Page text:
As complex human beings, it can be hard to communicate all that we stand for and all that we've experienced in casual social interactions. "Hi, I'm Chris, let me tell you about the past 34 years of my life in the next 2 minutes...." When it goes beyond communicating to trying to persuade someone of something - that they should vote for you, for example - it can be even harder to efficiently sum up what you're about in meaningful, authentic ways.
This is surely part of the utility, then, of having political parties: "Democrat," "Republican" and "Libertarian" (to name a few) are labels that help us identify a set of beliefs and values that a particular candidate might stand for and bring to their approach to governance.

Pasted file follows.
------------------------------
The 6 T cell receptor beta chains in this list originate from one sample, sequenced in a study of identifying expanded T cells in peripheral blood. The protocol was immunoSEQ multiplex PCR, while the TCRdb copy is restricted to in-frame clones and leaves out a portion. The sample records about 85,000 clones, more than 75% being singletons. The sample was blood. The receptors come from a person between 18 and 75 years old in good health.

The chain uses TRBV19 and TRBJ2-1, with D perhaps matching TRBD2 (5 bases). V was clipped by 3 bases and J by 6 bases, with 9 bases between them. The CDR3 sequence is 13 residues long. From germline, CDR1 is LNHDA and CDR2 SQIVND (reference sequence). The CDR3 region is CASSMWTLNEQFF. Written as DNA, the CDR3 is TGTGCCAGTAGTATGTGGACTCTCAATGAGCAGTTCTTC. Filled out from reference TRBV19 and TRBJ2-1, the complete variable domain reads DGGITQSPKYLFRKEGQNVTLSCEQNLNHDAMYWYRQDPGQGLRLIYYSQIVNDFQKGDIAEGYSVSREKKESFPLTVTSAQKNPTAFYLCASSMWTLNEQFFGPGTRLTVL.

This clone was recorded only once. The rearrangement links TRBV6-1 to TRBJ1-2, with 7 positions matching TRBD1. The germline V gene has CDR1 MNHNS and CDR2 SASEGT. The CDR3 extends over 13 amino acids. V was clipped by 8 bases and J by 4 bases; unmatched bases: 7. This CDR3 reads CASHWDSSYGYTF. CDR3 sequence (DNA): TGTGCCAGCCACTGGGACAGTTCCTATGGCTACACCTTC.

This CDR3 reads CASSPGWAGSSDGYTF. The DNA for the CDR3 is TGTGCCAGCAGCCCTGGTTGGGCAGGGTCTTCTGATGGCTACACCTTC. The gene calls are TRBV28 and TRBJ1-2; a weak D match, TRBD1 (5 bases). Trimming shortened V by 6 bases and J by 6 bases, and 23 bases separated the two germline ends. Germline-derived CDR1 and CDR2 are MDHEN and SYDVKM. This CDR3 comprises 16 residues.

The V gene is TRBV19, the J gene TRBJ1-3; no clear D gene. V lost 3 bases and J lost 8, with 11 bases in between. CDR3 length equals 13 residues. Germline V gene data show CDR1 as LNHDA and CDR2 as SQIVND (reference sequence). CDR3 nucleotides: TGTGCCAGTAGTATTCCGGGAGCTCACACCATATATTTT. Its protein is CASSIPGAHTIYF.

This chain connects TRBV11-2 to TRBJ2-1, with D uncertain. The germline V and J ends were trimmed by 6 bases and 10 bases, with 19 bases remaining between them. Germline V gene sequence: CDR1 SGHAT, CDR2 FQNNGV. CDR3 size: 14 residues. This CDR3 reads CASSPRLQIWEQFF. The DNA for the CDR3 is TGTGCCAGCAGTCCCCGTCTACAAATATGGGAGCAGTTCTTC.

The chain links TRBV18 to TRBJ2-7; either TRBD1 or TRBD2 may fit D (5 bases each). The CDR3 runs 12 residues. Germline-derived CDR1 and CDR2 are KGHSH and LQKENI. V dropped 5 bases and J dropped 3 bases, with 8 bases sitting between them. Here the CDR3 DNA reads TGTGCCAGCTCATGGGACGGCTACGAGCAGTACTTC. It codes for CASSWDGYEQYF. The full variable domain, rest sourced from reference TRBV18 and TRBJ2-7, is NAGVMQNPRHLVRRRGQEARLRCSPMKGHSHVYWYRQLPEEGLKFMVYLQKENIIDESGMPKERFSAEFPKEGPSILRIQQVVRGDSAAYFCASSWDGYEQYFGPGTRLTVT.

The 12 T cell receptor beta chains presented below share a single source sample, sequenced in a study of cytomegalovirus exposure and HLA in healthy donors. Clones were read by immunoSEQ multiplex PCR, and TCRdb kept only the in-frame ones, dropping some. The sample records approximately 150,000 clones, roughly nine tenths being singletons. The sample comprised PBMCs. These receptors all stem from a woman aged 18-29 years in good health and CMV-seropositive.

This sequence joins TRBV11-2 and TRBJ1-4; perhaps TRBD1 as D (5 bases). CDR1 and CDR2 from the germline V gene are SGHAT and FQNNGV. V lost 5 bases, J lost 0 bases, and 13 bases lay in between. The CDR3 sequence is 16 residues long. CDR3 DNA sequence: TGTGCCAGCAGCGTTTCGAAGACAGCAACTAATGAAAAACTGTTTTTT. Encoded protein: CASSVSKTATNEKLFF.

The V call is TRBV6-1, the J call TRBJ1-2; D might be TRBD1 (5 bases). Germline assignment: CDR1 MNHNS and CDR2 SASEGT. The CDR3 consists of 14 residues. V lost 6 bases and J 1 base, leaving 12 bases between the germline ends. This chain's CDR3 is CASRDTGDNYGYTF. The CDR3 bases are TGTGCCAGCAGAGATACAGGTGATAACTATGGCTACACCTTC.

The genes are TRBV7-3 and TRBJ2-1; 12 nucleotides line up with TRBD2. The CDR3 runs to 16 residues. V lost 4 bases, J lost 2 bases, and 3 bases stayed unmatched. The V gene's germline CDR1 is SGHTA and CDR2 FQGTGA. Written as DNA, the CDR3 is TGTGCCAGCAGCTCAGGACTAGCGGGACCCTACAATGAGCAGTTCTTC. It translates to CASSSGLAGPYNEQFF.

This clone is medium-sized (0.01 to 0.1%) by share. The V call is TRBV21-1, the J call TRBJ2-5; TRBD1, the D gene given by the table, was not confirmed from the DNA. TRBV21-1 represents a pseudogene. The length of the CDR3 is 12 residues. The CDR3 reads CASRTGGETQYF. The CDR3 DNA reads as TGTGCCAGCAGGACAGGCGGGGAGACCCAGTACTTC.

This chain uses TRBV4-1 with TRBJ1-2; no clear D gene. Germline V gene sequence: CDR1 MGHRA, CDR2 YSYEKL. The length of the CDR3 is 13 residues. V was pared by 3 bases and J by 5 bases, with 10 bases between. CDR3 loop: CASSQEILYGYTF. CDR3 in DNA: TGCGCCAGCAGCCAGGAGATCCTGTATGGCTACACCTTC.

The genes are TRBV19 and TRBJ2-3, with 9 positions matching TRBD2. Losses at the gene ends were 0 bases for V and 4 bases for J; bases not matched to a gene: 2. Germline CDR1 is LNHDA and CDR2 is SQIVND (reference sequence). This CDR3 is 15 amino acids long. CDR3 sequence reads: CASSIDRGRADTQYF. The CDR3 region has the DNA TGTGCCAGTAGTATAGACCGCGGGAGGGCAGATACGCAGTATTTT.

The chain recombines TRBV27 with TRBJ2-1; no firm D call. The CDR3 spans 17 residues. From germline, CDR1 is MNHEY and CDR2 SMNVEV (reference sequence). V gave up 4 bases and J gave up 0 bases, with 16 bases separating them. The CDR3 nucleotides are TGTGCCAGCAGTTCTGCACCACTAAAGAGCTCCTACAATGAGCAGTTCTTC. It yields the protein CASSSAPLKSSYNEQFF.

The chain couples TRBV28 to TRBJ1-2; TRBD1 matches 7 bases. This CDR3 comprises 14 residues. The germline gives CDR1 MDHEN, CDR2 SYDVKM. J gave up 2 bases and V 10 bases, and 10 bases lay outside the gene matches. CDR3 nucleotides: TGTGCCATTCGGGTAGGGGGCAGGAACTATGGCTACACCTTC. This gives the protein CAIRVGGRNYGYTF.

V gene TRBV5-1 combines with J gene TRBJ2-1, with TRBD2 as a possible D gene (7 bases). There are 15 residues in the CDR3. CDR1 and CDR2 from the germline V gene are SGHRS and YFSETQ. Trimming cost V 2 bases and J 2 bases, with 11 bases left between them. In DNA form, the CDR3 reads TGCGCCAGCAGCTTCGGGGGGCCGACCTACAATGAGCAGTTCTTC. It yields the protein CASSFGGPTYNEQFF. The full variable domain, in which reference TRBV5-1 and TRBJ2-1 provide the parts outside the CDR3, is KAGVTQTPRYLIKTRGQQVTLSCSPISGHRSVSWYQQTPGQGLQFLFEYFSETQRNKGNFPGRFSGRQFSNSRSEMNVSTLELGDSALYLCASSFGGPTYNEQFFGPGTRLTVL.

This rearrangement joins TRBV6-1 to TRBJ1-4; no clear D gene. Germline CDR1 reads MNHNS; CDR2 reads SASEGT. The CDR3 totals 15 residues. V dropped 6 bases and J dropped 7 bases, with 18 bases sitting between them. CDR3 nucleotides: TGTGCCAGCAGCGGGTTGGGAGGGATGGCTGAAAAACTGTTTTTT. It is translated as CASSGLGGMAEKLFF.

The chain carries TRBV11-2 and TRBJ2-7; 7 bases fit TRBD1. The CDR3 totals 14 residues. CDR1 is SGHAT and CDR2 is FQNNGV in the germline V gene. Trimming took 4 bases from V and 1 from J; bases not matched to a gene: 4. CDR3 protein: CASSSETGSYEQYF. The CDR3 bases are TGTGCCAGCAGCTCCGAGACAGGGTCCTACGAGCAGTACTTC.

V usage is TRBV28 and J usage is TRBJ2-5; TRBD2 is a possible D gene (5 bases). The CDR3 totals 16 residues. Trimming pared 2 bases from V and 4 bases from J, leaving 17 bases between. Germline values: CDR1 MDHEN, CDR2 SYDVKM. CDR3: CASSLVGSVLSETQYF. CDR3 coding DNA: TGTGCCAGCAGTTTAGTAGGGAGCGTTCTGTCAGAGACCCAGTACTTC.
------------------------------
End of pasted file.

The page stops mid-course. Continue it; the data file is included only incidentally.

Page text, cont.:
But in recent years, the wordsmiths of the political machine have diluted many of these labels, and candidates and politicians who say they stand for one thing and then do other things have further made those labels less meaningful to voters. And just because we have labels to help us, we can't forfeit our responsibility to truly understand what a candidate stands for and how they would represent us.
This is where the "So What?" test comes in.
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